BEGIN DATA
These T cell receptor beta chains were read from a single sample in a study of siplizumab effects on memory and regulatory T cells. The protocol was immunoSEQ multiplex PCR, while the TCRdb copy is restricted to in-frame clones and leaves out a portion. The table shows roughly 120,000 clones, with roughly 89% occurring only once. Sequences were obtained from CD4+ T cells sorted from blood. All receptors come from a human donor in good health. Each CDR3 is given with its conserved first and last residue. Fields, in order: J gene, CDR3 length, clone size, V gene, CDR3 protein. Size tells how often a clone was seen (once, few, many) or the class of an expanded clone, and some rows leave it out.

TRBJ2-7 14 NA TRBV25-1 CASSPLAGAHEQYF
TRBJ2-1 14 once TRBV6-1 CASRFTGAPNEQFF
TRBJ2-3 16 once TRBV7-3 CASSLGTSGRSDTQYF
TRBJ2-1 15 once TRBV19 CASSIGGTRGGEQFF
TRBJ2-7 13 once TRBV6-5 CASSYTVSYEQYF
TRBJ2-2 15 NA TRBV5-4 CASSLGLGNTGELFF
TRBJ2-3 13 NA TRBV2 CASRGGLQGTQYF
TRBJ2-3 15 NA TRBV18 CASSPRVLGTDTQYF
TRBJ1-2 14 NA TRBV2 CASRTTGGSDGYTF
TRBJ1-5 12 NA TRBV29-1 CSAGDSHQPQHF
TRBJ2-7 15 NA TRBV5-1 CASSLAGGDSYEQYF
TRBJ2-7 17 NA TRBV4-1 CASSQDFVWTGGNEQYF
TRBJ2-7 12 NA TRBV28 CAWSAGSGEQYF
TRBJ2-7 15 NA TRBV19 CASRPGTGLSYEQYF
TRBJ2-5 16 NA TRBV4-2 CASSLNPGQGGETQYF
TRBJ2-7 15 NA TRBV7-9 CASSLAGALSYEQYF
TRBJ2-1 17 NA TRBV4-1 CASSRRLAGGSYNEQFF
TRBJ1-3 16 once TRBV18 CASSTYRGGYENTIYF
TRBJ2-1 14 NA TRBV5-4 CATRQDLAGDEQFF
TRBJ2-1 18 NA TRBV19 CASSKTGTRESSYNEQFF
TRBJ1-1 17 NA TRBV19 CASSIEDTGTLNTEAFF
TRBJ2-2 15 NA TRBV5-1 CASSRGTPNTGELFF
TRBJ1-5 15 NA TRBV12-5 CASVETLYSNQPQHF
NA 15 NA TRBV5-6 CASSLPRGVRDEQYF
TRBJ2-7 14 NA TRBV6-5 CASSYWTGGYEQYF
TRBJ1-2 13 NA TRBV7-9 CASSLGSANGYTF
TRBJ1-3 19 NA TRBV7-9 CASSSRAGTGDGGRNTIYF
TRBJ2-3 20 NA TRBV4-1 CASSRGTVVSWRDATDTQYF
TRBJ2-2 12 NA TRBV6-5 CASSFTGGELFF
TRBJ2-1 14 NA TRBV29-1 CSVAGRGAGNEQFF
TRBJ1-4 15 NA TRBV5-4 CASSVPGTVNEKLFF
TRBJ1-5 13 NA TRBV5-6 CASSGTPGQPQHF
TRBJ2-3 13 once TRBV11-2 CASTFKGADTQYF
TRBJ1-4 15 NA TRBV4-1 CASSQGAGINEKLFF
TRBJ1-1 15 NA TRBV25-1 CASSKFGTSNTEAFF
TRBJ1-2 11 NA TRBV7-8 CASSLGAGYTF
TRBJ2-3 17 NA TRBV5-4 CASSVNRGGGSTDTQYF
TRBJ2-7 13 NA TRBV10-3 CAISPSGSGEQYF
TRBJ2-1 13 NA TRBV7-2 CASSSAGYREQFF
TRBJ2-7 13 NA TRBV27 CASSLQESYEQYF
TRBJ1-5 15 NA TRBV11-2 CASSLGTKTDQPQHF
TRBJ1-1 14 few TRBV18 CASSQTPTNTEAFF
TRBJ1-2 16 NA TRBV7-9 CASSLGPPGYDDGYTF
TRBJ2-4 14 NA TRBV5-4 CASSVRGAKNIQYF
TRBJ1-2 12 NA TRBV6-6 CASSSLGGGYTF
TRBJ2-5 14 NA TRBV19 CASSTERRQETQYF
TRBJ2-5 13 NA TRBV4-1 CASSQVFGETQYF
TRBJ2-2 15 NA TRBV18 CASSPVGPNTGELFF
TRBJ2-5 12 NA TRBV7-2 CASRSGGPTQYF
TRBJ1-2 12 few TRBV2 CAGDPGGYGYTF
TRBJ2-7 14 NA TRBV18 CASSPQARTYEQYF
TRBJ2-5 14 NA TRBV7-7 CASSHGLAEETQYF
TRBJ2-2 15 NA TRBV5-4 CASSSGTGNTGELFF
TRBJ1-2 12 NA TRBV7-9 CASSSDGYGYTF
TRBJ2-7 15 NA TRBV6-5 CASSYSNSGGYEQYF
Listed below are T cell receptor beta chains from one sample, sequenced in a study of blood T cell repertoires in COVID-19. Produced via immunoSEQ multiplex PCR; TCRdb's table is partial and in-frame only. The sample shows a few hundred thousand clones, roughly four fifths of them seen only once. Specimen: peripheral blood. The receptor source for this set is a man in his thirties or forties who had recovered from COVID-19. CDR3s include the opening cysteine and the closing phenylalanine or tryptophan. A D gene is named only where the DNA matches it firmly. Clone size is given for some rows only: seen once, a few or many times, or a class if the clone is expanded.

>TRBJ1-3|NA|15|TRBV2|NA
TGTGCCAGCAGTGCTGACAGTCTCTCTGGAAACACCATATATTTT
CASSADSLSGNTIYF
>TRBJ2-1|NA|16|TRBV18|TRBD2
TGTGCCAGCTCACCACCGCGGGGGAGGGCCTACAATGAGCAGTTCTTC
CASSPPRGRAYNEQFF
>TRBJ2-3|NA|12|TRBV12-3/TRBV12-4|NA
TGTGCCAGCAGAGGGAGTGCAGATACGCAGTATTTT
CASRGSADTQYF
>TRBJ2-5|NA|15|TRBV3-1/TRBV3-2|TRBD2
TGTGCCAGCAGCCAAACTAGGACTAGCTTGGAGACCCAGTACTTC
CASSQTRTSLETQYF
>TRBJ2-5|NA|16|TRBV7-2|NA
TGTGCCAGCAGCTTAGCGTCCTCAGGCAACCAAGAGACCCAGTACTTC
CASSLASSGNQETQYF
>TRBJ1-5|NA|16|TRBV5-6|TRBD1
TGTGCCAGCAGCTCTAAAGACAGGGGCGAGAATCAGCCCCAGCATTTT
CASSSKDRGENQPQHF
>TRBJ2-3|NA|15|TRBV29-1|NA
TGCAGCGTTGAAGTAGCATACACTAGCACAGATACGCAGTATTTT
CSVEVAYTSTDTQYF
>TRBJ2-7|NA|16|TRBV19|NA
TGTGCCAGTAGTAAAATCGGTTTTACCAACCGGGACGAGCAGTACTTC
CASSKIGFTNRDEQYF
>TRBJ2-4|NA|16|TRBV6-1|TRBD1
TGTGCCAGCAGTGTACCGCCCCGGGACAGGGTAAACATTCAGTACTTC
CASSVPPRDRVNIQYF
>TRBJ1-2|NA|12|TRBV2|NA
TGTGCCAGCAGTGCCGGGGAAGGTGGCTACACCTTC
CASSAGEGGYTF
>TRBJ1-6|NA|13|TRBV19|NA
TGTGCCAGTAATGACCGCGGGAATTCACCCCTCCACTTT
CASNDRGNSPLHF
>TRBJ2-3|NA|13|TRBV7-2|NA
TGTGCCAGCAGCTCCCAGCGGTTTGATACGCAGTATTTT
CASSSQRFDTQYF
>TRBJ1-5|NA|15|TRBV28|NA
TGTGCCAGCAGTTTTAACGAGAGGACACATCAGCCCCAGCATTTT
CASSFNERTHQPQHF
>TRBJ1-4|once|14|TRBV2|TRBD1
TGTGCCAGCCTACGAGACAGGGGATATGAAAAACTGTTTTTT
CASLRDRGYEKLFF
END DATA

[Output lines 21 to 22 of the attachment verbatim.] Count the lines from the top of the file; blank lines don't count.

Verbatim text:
TRBJ2-1 18 NA TRBV19 CASSKTGTRESSYNEQFF
TRBJ1-1 17 NA TRBV19 CASSIEDTGTLNTEAFF